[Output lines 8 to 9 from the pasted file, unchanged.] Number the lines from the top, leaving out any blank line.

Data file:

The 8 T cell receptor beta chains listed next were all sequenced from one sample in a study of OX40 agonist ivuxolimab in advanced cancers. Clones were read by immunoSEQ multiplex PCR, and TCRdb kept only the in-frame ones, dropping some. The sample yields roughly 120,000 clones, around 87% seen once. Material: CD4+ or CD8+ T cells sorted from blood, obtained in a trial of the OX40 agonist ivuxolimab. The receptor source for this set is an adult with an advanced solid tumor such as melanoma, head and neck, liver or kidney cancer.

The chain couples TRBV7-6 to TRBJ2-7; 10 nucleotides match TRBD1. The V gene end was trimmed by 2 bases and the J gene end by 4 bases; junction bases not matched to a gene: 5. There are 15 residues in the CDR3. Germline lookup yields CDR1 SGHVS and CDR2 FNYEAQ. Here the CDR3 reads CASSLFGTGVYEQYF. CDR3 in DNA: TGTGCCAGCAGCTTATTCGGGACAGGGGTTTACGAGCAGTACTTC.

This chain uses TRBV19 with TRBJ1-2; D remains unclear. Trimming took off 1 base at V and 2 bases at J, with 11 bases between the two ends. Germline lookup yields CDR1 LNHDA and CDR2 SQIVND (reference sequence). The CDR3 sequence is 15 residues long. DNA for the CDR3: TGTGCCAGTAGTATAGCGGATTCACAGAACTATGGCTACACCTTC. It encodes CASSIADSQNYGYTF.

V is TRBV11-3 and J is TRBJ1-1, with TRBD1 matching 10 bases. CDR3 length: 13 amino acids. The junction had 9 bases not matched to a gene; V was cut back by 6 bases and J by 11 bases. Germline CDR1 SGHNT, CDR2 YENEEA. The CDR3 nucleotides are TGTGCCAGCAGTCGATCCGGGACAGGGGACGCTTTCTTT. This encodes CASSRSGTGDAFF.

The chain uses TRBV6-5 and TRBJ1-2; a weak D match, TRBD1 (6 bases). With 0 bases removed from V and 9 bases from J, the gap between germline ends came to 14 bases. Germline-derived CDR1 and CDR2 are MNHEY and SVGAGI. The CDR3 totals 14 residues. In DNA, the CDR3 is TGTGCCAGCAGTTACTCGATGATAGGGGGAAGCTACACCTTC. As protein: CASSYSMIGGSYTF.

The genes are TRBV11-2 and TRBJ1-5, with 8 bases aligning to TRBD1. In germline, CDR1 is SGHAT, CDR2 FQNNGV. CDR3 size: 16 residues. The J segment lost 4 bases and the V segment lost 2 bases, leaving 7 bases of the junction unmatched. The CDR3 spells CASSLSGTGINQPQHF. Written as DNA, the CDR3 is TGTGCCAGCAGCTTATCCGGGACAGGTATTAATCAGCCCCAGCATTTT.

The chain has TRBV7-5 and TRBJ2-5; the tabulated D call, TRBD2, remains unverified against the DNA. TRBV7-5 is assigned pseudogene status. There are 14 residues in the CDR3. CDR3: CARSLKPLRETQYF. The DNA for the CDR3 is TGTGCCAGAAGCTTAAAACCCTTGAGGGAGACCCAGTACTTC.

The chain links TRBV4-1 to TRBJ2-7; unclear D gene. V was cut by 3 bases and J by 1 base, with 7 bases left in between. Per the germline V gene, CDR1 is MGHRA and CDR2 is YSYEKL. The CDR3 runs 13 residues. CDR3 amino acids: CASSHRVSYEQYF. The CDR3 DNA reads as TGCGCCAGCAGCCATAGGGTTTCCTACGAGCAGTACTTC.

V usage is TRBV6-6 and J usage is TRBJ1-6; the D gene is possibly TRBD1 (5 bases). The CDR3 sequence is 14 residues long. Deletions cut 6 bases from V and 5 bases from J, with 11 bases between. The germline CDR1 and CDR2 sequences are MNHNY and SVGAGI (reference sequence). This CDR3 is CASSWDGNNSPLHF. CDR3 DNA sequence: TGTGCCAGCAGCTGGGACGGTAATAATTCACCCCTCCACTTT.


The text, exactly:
The chain links TRBV4-1 to TRBJ2-7; unclear D gene. V was cut by 3 bases and J by 1 base, with 7 bases left in between. Per the germline V gene, CDR1 is MGHRA and CDR2 is YSYEKL. The CDR3 runs 13 residues. CDR3 amino acids: CASSHRVSYEQYF. The CDR3 DNA reads as TGCGCCAGCAGCCATAGGGTTTCCTACGAGCAGTACTTC.

V usage is TRBV6-6 and J usage is TRBJ1-6; the D gene is possibly TRBD1 (5 bases). The CDR3 sequence is 14 residues long. Deletions cut 6 bases from V and 5 bases from J, with 11 bases between. The germline CDR1 and CDR2 sequences are MNHNY and SVGAGI (reference sequence). This CDR3 is CASSWDGNNSPLHF. CDR3 DNA sequence: TGTGCCAGCAGCTGGGACGGTAATAATTCACCCCTCCACTTT.